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Insurers must improve customer outcomes or risk loss of confidence

Insurers must improve customer outcomes or risk loss of confidence

We are undoubtedly in a period of prolonged crisis. Now more than ever businesses across the world are looking to the insurance market to limit and recover their losses.

But for an industry already rocked by a series of unprecedented crisis events, resulting in one of the toughest markets in insurance history, delivering on the promise to safeguard these organisations is proving challenging. 

These are problems that extend as far back as the last financial crisis where there was a huge shift in the shape of operational risk on a scale never seen before. This has now been deepened by Brexit, a global pandemic, the climate change crisis and cyber risk evolution.

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Commercial insurance has been unable to grasp this impact; the industry has failed to respond to the continual pace of change over a decade and add value. 

Russia's invasion of Ukraine and its global repercussions is unquestionably one of the major crises of our times. Nearly every business has felt the impact of rising energy prices, harmful inflation and seen significant increases in operating costs and severe disruptions to supply chains as a result of the war.  

Mactavish’s own business resilience survey found that 90 per cent of companies expect the Russia/Ukraine war to impact the resilience of their business, while 77 per cent of businesses have already been forced to make changes around their supply chain as a consequence of the conflict. 

Despite support for UK households in the former chancellor’s recent ill-fated "mini" Budget, businesses still remain in the dark, exacerbated by policy U-turns and worrying forecasts.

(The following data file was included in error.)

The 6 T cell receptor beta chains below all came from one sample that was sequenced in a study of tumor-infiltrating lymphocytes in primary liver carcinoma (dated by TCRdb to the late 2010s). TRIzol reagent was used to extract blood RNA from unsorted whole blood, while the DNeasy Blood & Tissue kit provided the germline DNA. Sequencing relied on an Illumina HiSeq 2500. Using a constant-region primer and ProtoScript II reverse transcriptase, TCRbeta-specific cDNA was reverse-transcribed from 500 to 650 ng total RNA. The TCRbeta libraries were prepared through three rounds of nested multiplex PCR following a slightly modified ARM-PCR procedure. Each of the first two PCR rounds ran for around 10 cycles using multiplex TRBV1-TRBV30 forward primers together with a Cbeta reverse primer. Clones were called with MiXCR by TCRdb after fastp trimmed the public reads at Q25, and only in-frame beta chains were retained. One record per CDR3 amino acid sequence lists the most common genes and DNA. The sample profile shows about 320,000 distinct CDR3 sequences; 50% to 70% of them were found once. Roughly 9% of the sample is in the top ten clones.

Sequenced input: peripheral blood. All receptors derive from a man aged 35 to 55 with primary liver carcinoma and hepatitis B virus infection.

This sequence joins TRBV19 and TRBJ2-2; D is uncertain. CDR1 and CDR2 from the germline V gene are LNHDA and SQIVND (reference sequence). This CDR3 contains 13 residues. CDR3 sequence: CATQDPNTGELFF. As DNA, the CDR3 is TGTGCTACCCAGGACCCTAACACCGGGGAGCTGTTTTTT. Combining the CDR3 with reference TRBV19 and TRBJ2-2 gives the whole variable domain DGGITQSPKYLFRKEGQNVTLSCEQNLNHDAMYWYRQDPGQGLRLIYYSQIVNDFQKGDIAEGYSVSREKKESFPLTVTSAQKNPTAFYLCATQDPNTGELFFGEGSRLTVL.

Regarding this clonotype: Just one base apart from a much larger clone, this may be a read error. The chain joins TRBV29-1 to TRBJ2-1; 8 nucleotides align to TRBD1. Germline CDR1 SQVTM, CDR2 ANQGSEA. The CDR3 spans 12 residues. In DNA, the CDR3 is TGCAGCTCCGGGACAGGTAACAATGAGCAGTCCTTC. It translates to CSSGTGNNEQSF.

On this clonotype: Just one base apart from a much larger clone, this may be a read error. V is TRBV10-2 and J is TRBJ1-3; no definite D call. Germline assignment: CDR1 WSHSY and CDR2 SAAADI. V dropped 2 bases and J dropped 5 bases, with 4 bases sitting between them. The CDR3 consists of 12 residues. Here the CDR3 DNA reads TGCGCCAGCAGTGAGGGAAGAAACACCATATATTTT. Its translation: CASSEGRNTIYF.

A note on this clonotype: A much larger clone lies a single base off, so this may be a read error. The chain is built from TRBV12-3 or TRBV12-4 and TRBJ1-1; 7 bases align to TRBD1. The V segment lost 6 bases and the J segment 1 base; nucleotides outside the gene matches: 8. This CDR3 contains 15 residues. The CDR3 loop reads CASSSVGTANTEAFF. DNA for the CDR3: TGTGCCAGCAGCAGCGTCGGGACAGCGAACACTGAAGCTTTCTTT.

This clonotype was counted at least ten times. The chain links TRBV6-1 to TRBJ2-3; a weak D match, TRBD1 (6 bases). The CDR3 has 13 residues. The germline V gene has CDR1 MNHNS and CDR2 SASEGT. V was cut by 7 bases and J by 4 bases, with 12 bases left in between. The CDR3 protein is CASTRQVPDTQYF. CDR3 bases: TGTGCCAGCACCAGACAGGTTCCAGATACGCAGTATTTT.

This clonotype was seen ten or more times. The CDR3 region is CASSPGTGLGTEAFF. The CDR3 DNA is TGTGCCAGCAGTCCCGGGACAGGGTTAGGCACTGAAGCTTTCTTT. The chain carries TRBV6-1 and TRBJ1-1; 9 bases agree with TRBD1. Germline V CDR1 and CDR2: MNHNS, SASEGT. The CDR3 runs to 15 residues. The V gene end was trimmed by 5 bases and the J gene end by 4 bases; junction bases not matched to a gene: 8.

Around 5,600 company insolvencies were registered last quarter, 13 per cent higher than the first quarter of this year and 81 per cent higher than in Q2 2021. More will clearly follow unless there is additional support for businesses to assist them in the face of rapid changes to the global economy.   

Letters from the FCA  

In September the latest in a long line of Financial Conduct Authority statements criticising the industry has reiterated its expectations of insurers and called for more action to protect its customers.

The financial watchdog warned insurers to protect customers’ wellbeing during the cost of living squeeze from unnecessary products, add-ons or unfair penalties as fears emerged that customers may cut back on the insurance they need.   

It follows a letter in June sent to all market intermediaries by the regulator slamming market brokers for the “poor culture and poor value” for buyers in the market, sharing its concerns that the industry is not keeping pace with its calls for change.  

The FCA stated: “Our view of the general insurance intermediary sector overall is that there are significant risks of potential harm that both the market and individual firms need to address.”